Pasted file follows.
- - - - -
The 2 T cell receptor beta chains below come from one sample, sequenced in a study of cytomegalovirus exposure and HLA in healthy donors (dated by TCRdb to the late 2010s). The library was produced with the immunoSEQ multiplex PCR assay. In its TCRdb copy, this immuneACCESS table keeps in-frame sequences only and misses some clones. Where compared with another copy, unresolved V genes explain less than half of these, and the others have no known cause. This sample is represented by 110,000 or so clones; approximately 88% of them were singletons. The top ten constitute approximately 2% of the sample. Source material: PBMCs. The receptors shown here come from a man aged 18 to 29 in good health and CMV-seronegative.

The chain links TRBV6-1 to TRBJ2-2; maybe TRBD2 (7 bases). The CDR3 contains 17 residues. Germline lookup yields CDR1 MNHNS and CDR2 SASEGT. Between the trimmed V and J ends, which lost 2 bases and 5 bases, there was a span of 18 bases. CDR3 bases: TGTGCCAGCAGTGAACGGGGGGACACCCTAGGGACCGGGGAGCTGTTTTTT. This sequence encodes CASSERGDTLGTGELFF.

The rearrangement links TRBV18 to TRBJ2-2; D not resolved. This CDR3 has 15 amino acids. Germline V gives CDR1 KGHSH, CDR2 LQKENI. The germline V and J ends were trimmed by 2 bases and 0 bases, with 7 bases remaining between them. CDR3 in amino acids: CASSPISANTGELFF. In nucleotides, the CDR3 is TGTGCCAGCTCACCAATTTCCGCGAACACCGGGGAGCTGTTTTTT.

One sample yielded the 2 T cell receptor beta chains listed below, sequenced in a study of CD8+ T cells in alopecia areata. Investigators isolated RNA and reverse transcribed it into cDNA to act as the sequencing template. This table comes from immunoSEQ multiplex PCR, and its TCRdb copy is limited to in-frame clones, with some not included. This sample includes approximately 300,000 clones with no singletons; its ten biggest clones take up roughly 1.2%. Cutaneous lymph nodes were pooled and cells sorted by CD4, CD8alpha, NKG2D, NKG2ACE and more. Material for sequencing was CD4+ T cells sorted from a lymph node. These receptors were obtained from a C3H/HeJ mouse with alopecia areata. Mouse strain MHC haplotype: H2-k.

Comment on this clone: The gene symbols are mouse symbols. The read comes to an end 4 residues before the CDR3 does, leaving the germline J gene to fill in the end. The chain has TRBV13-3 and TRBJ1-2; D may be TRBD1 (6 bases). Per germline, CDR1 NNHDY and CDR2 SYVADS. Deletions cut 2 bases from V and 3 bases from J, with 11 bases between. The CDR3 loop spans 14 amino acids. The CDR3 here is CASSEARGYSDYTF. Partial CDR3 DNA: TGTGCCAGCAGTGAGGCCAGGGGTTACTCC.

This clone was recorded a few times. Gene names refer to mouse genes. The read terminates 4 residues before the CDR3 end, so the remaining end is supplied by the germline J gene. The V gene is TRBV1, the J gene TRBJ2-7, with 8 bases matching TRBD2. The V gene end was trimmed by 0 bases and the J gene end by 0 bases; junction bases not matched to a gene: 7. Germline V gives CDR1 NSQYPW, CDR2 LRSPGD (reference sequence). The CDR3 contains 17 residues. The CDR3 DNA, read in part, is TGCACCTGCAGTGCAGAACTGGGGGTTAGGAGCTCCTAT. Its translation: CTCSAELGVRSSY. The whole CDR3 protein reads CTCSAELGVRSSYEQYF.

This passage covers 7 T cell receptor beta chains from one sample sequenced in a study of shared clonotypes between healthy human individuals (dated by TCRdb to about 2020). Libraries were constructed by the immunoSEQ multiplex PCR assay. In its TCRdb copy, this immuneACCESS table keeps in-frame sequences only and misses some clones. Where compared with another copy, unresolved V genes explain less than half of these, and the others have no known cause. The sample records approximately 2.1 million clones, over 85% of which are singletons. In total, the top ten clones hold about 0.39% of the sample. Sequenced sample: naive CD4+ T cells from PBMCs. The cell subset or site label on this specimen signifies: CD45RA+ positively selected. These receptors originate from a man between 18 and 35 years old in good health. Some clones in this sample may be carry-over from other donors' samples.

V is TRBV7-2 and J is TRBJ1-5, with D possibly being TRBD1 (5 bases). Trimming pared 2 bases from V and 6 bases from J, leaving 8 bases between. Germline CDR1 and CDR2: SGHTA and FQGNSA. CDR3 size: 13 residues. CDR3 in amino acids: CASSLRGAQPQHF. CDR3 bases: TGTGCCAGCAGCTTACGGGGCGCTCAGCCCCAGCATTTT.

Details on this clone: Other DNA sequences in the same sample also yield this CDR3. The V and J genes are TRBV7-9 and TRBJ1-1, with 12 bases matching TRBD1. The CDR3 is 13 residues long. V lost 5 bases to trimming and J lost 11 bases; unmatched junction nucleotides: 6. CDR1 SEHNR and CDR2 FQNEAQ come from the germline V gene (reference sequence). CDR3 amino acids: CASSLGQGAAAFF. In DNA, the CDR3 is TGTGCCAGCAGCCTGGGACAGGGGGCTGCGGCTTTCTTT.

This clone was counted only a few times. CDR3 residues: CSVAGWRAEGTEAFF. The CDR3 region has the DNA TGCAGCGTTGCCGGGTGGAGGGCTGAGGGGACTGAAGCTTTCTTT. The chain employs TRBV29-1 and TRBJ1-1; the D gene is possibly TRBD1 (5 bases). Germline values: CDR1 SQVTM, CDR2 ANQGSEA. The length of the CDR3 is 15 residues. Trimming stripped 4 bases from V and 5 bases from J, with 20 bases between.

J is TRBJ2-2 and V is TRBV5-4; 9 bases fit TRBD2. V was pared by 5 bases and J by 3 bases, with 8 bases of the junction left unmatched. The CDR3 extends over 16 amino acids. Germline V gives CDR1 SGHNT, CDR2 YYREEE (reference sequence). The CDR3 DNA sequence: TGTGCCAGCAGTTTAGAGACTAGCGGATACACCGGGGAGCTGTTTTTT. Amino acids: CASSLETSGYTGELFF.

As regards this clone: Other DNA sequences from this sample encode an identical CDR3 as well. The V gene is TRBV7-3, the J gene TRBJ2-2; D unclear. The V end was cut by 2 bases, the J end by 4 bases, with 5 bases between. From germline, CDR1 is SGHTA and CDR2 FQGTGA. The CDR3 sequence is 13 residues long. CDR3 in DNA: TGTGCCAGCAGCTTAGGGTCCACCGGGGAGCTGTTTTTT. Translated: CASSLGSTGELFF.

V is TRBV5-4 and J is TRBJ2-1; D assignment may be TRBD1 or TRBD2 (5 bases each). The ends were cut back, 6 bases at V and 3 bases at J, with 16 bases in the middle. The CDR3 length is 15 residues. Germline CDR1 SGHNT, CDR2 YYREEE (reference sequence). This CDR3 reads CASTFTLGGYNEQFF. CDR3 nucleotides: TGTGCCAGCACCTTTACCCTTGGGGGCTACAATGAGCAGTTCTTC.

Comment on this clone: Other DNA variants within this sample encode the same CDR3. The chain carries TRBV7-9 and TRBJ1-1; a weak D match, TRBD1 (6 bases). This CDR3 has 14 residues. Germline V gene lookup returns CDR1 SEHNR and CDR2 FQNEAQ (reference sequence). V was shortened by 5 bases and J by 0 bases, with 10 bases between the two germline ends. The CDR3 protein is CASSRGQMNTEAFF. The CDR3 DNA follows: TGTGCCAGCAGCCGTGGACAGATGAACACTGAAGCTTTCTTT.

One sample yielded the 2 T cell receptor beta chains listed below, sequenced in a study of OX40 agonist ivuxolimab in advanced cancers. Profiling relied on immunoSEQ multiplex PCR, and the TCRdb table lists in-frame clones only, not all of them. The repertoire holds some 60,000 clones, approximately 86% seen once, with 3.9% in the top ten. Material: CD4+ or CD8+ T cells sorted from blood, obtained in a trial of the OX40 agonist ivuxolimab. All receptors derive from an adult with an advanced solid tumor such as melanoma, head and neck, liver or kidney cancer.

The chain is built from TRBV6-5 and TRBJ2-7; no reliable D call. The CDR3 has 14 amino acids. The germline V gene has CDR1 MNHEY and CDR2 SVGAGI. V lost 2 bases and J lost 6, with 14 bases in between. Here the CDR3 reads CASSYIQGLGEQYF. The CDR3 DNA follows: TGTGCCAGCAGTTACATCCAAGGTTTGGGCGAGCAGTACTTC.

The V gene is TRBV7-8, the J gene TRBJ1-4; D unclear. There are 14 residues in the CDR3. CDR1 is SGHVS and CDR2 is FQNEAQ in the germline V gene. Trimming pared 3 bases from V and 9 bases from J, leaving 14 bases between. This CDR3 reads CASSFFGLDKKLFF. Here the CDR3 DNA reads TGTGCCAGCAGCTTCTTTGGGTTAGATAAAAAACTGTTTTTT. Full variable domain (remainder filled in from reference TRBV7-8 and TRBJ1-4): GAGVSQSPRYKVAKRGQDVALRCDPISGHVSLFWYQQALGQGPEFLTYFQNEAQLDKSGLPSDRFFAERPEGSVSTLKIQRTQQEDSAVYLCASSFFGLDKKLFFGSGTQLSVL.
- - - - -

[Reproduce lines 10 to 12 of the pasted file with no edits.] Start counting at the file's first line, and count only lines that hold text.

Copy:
This clone was counted only a few times. CDR3 residues: CSVAGWRAEGTEAFF. The CDR3 region has the DNA TGCAGCGTTGCCGGGTGGAGGGCTGAGGGGACTGAAGCTTTCTTT. The chain employs TRBV29-1 and TRBJ1-1; the D gene is possibly TRBD1 (5 bases). Germline values: CDR1 SQVTM, CDR2 ANQGSEA. The length of the CDR3 is 15 residues. Trimming stripped 4 bases from V and 5 bases from J, with 20 bases between.

J is TRBJ2-2 and V is TRBV5-4; 9 bases fit TRBD2. V was pared by 5 bases and J by 3 bases, with 8 bases of the junction left unmatched. The CDR3 extends over 16 amino acids. Germline V gives CDR1 SGHNT, CDR2 YYREEE (reference sequence). The CDR3 DNA sequence: TGTGCCAGCAGTTTAGAGACTAGCGGATACACCGGGGAGCTGTTTTTT. Amino acids: CASSLETSGYTGELFF.

As regards this clone: Other DNA sequences from this sample encode an identical CDR3 as well. The V gene is TRBV7-3, the J gene TRBJ2-2; D unclear. The V end was cut by 2 bases, the J end by 4 bases, with 5 bases between. From germline, CDR1 is SGHTA and CDR2 FQGTGA. The CDR3 sequence is 13 residues long. CDR3 in DNA: TGTGCCAGCAGCTTAGGGTCCACCGGGGAGCTGTTTTTT. Translated: CASSLGSTGELFF.